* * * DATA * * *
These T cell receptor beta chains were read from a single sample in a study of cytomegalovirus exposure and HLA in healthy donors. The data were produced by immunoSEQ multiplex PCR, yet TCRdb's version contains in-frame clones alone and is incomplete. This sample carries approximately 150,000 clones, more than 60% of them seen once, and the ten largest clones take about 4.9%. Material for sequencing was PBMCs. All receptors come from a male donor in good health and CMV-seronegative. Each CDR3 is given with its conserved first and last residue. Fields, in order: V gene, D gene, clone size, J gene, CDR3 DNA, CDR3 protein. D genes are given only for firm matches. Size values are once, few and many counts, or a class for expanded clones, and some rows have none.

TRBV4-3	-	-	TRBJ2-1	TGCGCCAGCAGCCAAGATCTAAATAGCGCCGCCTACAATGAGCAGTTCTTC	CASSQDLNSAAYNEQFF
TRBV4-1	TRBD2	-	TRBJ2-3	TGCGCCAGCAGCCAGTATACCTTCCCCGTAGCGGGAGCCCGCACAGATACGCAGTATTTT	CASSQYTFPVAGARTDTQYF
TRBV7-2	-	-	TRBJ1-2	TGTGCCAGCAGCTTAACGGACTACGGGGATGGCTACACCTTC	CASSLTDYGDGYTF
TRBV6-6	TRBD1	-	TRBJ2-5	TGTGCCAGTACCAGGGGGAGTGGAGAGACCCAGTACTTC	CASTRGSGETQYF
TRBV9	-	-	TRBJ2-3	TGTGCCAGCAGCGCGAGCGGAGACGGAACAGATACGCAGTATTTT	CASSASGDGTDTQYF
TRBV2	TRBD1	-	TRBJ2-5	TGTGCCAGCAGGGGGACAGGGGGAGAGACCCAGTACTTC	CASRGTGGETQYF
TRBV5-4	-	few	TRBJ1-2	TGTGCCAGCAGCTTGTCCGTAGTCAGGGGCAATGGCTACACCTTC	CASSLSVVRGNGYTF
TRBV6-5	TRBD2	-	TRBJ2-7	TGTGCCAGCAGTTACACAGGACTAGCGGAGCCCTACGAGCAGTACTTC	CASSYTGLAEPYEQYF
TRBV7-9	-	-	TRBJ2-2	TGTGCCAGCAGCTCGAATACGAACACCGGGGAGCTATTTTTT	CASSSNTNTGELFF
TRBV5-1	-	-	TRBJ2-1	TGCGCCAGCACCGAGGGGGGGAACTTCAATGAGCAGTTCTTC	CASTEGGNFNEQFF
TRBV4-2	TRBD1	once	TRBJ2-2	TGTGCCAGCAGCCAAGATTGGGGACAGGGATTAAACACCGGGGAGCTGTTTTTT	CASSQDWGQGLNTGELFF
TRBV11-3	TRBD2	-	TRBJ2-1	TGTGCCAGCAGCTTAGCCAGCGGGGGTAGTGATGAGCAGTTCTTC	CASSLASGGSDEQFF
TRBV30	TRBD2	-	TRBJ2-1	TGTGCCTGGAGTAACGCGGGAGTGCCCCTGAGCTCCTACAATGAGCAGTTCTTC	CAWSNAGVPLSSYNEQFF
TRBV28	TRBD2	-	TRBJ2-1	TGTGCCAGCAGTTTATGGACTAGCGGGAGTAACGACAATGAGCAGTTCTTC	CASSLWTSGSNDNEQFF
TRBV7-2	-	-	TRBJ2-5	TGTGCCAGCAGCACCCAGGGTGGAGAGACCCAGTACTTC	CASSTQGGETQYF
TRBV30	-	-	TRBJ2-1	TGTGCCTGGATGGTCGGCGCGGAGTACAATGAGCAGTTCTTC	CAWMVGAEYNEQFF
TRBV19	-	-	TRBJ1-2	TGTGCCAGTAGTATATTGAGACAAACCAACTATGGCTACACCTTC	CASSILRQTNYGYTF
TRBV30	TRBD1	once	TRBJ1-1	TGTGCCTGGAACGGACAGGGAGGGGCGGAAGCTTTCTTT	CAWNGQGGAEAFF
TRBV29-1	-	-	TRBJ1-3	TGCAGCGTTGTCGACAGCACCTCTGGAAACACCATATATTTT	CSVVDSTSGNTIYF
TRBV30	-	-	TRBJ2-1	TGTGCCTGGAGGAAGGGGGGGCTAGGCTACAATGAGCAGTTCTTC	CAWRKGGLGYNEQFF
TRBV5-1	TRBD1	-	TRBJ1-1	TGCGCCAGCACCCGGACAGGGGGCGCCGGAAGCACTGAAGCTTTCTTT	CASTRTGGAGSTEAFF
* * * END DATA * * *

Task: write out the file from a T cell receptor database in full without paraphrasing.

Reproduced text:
These T cell receptor beta chains were read from a single sample in a study of cytomegalovirus exposure and HLA in healthy donors. The data were produced by immunoSEQ multiplex PCR, yet TCRdb's version contains in-frame clones alone and is incomplete. This sample carries approximately 150,000 clones, more than 60% of them seen once, and the ten largest clones take about 4.9%. Material for sequencing was PBMCs. All receptors come from a male donor in good health and CMV-seronegative. Each CDR3 is given with its conserved first and last residue. Fields, in order: V gene, D gene, clone size, J gene, CDR3 DNA, CDR3 protein. D genes are given only for firm matches. Size values are once, few and many counts, or a class for expanded clones, and some rows have none.

TRBV4-3	-	-	TRBJ2-1	TGCGCCAGCAGCCAAGATCTAAATAGCGCCGCCTACAATGAGCAGTTCTTC	CASSQDLNSAAYNEQFF
TRBV4-1	TRBD2	-	TRBJ2-3	TGCGCCAGCAGCCAGTATACCTTCCCCGTAGCGGGAGCCCGCACAGATACGCAGTATTTT	CASSQYTFPVAGARTDTQYF
TRBV7-2	-	-	TRBJ1-2	TGTGCCAGCAGCTTAACGGACTACGGGGATGGCTACACCTTC	CASSLTDYGDGYTF
TRBV6-6	TRBD1	-	TRBJ2-5	TGTGCCAGTACCAGGGGGAGTGGAGAGACCCAGTACTTC	CASTRGSGETQYF
TRBV9	-	-	TRBJ2-3	TGTGCCAGCAGCGCGAGCGGAGACGGAACAGATACGCAGTATTTT	CASSASGDGTDTQYF
TRBV2	TRBD1	-	TRBJ2-5	TGTGCCAGCAGGGGGACAGGGGGAGAGACCCAGTACTTC	CASRGTGGETQYF
TRBV5-4	-	few	TRBJ1-2	TGTGCCAGCAGCTTGTCCGTAGTCAGGGGCAATGGCTACACCTTC	CASSLSVVRGNGYTF
TRBV6-5	TRBD2	-	TRBJ2-7	TGTGCCAGCAGTTACACAGGACTAGCGGAGCCCTACGAGCAGTACTTC	CASSYTGLAEPYEQYF
TRBV7-9	-	-	TRBJ2-2	TGTGCCAGCAGCTCGAATACGAACACCGGGGAGCTATTTTTT	CASSSNTNTGELFF
TRBV5-1	-	-	TRBJ2-1	TGCGCCAGCACCGAGGGGGGGAACTTCAATGAGCAGTTCTTC	CASTEGGNFNEQFF
TRBV4-2	TRBD1	once	TRBJ2-2	TGTGCCAGCAGCCAAGATTGGGGACAGGGATTAAACACCGGGGAGCTGTTTTTT	CASSQDWGQGLNTGELFF
TRBV11-3	TRBD2	-	TRBJ2-1	TGTGCCAGCAGCTTAGCCAGCGGGGGTAGTGATGAGCAGTTCTTC	CASSLASGGSDEQFF
TRBV30	TRBD2	-	TRBJ2-1	TGTGCCTGGAGTAACGCGGGAGTGCCCCTGAGCTCCTACAATGAGCAGTTCTTC	CAWSNAGVPLSSYNEQFF
TRBV28	TRBD2	-	TRBJ2-1	TGTGCCAGCAGTTTATGGACTAGCGGGAGTAACGACAATGAGCAGTTCTTC	CASSLWTSGSNDNEQFF
TRBV7-2	-	-	TRBJ2-5	TGTGCCAGCAGCACCCAGGGTGGAGAGACCCAGTACTTC	CASSTQGGETQYF
TRBV30	-	-	TRBJ2-1	TGTGCCTGGATGGTCGGCGCGGAGTACAATGAGCAGTTCTTC	CAWMVGAEYNEQFF
TRBV19	-	-	TRBJ1-2	TGTGCCAGTAGTATATTGAGACAAACCAACTATGGCTACACCTTC	CASSILRQTNYGYTF
TRBV30	TRBD1	once	TRBJ1-1	TGTGCCTGGAACGGACAGGGAGGGGCGGAAGCTTTCTTT	CAWNGQGGAEAFF
TRBV29-1	-	-	TRBJ1-3	TGCAGCGTTGTCGACAGCACCTCTGGAAACACCATATATTTT	CSVVDSTSGNTIYF
TRBV30	-	-	TRBJ2-1	TGTGCCTGGAGGAAGGGGGGGCTAGGCTACAATGAGCAGTTCTTC	CAWRKGGLGYNEQFF
TRBV5-1	TRBD1	-	TRBJ1-1	TGCGCCAGCACCCGGACAGGGGGCGCCGGAAGCACTGAAGCTTTCTTT	CASTRTGGAGSTEAFF